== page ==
In Kant's own words: Being is evidently not a real predicate, that is, a conception of something which is added to the conception of some other thing.
It is merely the positing of a thing, or of certain determinations in it. The proposition, God is omnipotent, contains two conceptions, which have a certain object or content; the word is, is no additional predicate-it merely indicates the relation of the predicate to the subject.
To be a little bit clearer, existence is not a property (in, say, the way that being red is a property of an apple).
Rather it is a precondition for the instantiation of properties in the following sense: it is not possible for a non-existent thing to instantiate any properties because there is nothing to which, so to speak, a property can stick. To say that x instantiates a property P is hence to presuppose that x exists.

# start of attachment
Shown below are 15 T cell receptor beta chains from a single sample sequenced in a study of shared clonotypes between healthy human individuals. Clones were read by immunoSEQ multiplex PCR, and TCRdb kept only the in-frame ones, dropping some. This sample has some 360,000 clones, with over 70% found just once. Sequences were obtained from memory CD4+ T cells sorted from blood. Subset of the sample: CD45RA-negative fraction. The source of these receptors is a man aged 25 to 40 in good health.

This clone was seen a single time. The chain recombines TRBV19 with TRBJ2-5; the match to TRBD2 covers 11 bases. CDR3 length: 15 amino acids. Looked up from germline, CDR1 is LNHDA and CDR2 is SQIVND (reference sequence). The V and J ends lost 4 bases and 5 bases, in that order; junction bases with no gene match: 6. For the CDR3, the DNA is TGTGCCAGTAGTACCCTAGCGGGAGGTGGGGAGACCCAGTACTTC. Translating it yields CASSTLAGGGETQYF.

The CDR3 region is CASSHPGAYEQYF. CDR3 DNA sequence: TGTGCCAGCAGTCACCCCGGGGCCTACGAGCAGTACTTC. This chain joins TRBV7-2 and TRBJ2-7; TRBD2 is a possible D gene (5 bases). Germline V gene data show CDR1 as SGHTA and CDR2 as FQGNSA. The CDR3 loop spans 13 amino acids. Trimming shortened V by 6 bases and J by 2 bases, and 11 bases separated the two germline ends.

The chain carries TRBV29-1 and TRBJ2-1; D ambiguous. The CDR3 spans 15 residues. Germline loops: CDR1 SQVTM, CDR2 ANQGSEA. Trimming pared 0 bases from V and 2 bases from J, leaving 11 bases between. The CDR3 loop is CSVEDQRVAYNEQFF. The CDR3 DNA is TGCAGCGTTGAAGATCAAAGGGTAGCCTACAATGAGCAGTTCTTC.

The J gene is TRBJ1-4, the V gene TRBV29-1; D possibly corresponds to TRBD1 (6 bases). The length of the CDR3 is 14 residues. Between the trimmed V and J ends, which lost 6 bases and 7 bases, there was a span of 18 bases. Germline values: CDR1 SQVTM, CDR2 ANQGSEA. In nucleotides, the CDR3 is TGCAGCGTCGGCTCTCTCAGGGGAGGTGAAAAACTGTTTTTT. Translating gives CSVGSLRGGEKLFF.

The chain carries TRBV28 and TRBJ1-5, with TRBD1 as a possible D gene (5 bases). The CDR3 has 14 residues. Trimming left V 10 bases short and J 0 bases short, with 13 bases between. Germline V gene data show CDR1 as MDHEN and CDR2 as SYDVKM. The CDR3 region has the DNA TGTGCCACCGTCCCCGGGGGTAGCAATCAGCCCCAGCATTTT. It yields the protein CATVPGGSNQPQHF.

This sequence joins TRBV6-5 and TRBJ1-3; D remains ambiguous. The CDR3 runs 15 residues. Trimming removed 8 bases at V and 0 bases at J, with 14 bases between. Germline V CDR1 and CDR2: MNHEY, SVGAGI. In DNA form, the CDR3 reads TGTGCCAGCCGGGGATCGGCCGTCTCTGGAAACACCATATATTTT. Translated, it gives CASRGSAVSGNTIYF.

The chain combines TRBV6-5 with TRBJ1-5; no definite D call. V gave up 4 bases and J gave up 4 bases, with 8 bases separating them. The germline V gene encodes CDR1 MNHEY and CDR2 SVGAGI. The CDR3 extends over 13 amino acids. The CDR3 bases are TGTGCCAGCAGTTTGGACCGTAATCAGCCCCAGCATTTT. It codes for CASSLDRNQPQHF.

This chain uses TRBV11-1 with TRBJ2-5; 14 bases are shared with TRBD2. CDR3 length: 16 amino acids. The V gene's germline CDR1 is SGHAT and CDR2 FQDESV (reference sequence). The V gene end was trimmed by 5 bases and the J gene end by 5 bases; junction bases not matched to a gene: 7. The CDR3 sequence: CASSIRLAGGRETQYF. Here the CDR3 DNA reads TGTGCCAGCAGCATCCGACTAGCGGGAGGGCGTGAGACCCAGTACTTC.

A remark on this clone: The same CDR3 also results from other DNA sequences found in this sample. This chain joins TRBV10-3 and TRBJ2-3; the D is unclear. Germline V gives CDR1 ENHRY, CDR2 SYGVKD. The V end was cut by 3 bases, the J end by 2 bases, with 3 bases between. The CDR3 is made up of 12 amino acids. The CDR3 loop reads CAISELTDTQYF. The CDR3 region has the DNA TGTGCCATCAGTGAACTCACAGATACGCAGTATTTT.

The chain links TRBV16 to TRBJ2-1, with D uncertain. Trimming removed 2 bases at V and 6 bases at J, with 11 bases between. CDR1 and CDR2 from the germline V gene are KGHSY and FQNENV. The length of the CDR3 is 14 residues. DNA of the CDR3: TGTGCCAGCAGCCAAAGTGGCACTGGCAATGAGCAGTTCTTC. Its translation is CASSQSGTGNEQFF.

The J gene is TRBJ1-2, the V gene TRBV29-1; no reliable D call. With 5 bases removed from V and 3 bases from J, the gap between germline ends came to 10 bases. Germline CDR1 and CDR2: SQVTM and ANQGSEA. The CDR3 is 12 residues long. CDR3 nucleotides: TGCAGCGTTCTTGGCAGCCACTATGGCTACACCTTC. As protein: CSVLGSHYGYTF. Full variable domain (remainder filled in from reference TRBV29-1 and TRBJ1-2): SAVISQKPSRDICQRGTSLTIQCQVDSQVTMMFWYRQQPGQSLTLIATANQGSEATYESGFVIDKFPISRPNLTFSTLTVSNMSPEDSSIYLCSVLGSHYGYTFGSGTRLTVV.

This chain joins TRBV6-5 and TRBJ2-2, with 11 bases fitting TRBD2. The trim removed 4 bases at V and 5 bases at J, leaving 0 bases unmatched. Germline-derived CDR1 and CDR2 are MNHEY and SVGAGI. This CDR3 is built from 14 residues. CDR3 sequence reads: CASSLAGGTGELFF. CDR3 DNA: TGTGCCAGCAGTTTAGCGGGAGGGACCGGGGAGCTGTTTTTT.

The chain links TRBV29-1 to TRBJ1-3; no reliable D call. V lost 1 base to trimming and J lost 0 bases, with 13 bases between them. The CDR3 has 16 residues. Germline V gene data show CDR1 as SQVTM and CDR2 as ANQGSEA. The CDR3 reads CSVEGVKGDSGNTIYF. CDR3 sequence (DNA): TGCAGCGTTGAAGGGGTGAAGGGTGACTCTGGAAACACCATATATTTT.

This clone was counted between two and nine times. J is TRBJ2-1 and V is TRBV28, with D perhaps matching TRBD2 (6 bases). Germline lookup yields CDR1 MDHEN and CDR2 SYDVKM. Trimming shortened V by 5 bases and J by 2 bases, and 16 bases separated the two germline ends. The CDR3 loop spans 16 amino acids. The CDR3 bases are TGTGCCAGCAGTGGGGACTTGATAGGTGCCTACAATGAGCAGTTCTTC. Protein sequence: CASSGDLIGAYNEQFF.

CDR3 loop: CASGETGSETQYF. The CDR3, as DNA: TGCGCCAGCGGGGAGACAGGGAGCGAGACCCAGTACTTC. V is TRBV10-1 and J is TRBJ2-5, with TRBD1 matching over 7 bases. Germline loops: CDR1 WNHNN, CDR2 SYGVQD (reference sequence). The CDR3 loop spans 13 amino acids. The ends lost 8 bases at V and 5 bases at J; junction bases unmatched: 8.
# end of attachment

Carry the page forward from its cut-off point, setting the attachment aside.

After all, if he did not exist, then he would not be as great a being as we can conceive.
Here is the argument laid out in a more formal fashion: It is a conceptual truth (or, so to speak, true by definition) that God is a being than which none greater can be imagined (i.e., the greatest possible being that can be imagined). A being that exists as an idea in the mind and in reality is, other things being equal, greater than a being that exists only as an idea in the mind.
That God, if he exists, is such a being seems clear.
If you conceive of a being, yet can also conceive of a still greater being, then the being you first thought of cannot be God.
For if it does not exist, any land which really exists will be more excellent than it; and so the island understood by you to be more excellent will not be more excellent." Can we not conceive of a perfect island – an island perfect in every conceivable way, from the purity of its streams to the sublime contours of its landscape? To restate Gaunilo's point: if we can conceive of such an island, and it is greater to exist in reality than in imagination, then the island we are conceiving of must exist.
If it didn’t exist, it would not be perfect in every way.